Much has been said and written in recent days about the way the demonstrators in Tehran have been utilizing new kinds of "social media" to challenge the Iranian theocratic regime. Protesters blog, post to Facebook, and most intriguingly, coordinate their protests on Twitter, the messaging service.
On Twitter, young Iranians and their supporters post reports and links to photos from demonstrations along with accounts of street fighting and casualties around the country. So will this revolution be twitted?
Perhaps. But in any case, with all the attention focused on Tehran’s Twitter Revolutionaries, we shouldn’t forget the other impressive group of revolutionaries that has emerged in Washington just as the media started reporting on allegations about a rigged Iranian presidential election and angry protesters were gathering in Tehran.
I’m referring here to the many brave U.S. lawmakers, op-ed columnists, television talking heads, think-tankers, and bloggers who are angry that President Barack Obama has refused to punish the ayatollahs in Iran by, say, bombing Iran into the Stone Age or doing a regime-change in Tehran. Hence Republican senator and former presidential candidate John McCain thank God for small mercies is now criticizing the man who beat him last November for not talking tough with the Iranians like I kid you not! former president George W Bush.
"Look, these people are bad people and I know that it was unpopular to call them part of an axis of evil or whatever it was, but we just showed again that an oppressive regime will not allow democratic elections, free and democratic elections," McCain told reporters last week.
Yep. President Obama should follow the footsteps of his predecessor, who certainly knew how to talk tough to Osama bin Laden (and then let him get away to Pakistan) and to Saddam Hussein (and then generate a military fiasco in Iraq) and to Iran (and then help it emerge as a regional power).
So McCain, who during the campaign entertained an audience while singing "Bomb, bomb Iran" to the tune of an old Beach Boys hit, is now advising President Obama on doing his version of the "right thing" in Iran.
McCain is at least a war veteran. Most of the other critics of Obama’s policy of maintaining a distance from the political upheaval in Iran are veterans of the battles of the blogs that took place before and during the Iraq War. They are so-called chickenhawks who continue to protect such neoconservative bastions as the American Enterprise Institute (AEI) and the Weekly Standard, and who not long ago were promising us that the Iraq War would be a "cakewalk," and that Iraqis would greet Americans as liberators with garlands and sweets.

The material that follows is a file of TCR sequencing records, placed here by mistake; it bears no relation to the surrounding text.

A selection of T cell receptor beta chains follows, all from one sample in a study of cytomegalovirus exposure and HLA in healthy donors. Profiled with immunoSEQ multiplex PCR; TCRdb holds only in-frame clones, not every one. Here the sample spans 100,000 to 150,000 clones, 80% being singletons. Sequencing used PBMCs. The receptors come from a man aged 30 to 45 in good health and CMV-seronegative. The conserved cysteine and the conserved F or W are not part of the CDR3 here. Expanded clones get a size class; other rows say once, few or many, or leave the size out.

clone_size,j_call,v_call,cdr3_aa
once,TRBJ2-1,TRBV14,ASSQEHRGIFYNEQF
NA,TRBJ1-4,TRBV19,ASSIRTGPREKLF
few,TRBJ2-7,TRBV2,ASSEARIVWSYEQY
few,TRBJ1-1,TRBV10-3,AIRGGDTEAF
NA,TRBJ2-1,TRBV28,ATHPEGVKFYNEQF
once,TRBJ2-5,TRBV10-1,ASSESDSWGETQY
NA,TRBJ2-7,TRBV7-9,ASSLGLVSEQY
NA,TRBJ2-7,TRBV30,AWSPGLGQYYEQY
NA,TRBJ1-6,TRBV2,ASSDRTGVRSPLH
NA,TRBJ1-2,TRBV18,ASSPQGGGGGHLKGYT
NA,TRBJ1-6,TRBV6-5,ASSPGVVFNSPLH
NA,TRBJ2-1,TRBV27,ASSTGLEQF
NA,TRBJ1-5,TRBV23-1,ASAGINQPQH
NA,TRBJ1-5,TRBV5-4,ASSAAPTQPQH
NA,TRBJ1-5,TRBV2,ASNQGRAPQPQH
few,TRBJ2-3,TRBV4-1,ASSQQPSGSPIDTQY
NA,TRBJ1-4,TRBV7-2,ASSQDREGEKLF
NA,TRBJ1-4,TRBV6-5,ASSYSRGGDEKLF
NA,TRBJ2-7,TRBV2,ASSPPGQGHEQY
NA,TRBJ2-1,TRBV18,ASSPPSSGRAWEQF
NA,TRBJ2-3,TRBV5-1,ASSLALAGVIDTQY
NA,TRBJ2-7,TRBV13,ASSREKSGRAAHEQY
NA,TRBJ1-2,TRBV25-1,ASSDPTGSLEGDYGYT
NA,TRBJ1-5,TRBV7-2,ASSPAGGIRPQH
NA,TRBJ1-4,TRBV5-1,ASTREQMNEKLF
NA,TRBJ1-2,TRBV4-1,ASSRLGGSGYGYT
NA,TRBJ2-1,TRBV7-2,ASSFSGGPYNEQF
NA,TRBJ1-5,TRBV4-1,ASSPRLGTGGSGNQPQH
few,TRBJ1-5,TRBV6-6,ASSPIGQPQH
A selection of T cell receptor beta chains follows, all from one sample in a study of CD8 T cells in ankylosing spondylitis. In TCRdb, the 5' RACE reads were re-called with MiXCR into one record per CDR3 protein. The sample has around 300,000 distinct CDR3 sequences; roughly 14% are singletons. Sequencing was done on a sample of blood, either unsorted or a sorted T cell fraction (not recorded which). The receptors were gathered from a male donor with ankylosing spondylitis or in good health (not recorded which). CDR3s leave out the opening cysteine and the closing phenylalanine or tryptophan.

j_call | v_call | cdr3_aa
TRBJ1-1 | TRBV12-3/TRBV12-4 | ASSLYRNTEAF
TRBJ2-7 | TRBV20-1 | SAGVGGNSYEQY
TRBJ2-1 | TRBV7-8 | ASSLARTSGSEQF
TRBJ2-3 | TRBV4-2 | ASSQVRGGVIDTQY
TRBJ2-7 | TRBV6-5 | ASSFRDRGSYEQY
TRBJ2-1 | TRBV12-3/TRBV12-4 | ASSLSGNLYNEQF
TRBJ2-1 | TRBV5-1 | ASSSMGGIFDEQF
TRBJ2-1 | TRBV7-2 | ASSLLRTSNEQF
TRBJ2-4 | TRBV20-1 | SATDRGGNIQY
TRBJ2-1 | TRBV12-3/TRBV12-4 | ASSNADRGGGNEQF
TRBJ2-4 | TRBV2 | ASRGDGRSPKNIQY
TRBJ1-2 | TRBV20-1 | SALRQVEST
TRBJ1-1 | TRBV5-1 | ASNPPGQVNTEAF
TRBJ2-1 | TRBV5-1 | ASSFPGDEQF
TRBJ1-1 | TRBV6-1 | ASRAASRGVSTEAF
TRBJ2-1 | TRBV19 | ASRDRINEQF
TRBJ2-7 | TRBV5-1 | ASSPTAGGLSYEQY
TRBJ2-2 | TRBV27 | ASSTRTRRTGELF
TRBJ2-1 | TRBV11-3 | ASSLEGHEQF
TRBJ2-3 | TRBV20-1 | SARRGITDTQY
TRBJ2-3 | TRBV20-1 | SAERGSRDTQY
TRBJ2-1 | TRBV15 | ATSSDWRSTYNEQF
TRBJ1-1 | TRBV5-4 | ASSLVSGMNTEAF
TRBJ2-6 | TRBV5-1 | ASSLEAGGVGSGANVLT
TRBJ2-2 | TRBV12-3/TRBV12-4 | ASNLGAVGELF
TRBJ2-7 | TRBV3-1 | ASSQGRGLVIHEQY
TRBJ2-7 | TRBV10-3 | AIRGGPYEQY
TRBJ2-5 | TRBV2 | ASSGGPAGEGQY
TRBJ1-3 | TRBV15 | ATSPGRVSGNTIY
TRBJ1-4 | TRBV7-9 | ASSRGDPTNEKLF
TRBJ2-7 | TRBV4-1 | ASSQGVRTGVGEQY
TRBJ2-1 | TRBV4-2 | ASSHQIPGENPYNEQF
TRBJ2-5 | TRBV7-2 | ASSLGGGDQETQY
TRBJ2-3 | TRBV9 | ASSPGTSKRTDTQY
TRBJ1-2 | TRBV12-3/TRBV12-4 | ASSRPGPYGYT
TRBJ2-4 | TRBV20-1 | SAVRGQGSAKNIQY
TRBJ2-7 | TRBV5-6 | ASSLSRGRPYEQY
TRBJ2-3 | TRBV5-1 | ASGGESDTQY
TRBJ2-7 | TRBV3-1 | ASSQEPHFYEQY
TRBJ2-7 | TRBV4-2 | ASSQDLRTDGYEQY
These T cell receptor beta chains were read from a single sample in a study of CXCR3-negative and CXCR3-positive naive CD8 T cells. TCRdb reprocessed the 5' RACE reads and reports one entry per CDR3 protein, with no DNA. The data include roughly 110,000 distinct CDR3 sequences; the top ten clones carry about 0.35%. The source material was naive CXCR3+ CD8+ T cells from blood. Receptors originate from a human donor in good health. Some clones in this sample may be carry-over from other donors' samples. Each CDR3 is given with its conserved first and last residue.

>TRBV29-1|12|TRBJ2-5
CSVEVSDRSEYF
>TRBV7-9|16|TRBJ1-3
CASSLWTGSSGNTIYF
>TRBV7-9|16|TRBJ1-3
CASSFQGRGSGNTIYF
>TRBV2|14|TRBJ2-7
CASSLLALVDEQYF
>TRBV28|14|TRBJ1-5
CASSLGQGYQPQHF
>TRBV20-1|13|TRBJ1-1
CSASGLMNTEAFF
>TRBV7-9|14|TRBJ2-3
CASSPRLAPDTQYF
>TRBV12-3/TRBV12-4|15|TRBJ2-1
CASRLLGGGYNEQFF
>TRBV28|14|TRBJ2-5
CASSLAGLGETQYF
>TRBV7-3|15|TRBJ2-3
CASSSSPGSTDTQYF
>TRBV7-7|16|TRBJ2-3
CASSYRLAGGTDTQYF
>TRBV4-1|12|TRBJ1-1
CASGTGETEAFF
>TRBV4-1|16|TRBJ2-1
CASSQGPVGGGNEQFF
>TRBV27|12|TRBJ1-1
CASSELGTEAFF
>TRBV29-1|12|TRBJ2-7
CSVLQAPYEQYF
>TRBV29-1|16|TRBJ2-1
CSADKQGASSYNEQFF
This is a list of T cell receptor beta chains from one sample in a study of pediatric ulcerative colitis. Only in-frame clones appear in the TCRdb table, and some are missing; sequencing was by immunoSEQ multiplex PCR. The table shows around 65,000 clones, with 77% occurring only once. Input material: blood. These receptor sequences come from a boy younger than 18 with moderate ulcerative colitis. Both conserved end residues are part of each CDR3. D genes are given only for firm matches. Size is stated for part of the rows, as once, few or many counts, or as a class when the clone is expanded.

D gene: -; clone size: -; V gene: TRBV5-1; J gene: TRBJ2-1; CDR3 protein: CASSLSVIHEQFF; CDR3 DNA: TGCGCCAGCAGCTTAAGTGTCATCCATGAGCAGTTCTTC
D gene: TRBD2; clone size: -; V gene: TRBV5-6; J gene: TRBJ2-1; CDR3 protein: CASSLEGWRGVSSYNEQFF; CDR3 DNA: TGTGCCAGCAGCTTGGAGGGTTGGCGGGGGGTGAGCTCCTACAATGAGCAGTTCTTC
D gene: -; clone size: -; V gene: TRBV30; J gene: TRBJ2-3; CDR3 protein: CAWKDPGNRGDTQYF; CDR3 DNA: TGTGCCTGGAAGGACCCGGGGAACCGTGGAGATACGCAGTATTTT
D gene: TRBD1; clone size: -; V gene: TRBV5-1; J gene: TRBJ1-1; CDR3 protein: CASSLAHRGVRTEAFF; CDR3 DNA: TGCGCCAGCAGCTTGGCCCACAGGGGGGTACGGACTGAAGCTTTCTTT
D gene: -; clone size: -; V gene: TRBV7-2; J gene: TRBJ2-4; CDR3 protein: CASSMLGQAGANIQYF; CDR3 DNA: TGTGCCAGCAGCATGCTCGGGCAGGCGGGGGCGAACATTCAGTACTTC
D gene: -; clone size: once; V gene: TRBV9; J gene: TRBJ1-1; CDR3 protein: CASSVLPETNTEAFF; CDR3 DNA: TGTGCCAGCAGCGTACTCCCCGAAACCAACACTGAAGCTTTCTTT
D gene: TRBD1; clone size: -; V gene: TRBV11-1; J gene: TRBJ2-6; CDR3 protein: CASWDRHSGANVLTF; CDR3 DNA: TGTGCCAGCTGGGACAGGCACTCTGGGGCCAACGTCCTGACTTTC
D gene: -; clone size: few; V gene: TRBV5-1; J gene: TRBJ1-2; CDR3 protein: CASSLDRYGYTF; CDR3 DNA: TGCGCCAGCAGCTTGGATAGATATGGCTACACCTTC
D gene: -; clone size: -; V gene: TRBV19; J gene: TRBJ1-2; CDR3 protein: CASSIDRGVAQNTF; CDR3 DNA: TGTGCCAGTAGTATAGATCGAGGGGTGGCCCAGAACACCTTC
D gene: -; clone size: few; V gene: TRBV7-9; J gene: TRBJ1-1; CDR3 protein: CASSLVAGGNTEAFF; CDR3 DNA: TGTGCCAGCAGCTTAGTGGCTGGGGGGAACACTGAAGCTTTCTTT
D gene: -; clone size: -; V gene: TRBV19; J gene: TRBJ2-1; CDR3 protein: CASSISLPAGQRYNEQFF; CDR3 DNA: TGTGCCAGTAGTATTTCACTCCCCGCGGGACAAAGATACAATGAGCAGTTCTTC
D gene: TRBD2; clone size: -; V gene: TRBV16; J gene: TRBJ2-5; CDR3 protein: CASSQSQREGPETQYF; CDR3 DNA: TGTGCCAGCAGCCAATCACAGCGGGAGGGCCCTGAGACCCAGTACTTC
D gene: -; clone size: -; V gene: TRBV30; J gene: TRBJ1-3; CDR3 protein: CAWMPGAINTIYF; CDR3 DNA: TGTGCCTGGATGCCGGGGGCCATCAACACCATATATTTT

Now after that Iraqi Mission Not-Really Accomplished, they seem to be coming back to life, showing up once again on all the television news shows and authoring new op-eds for prestigious publications, despite the fact that much of their foreign policy agenda has been bankrupted and is now lying ruined on the sands of Mesopotamia.
Well never mind. Now they suggest that America should exert all its power to lend a helping hand to former Iranian prime minister Mir-Hossein Mousavi as he and his supporters attempt to challenge the presidential election results, a move that will only play into the hands of the ruling ayatollahs and President Mahmoud Ahmadinejad, who hope to portray Mousavi and the protesters as American stooges.
Ironically, these same American critics who now depict Mousavi as Iran’s Gorbachev were warning on the eve of the Iran election that even if Mousavi won, the Americans would have no choice but to confront Iran over its nuclear military program and consider giving Israel a green light to strike that country’s nuclear facilities.
But now they explain that Mousavi’s election will ignite a democratic revolution in Iran and mark the start of a new era in the U.S.-Iran relationship. Trying to make sense of the kind of intellectual gibberish that passes for foreign policy analysis in Washington these days, I recall Tweedledee and Tweedledum, those two silly characters from Lewis Carroll’s Through the Looking-Glass.
The two were known for talking nonsense all the time: "This must be Thursday. Never could get the hand of Thursdays, though on a whole, Thursdays have been pretty good." Their names derived from the expression "twiddling my thumbs," which is to say they had nothing to do, like: "Oh, I’m doing nothing but twiddling my thumbs."
So let’s forget about Twitter. When it comes to the revived chickenhawks of Washington, the revolution will be twiddled.
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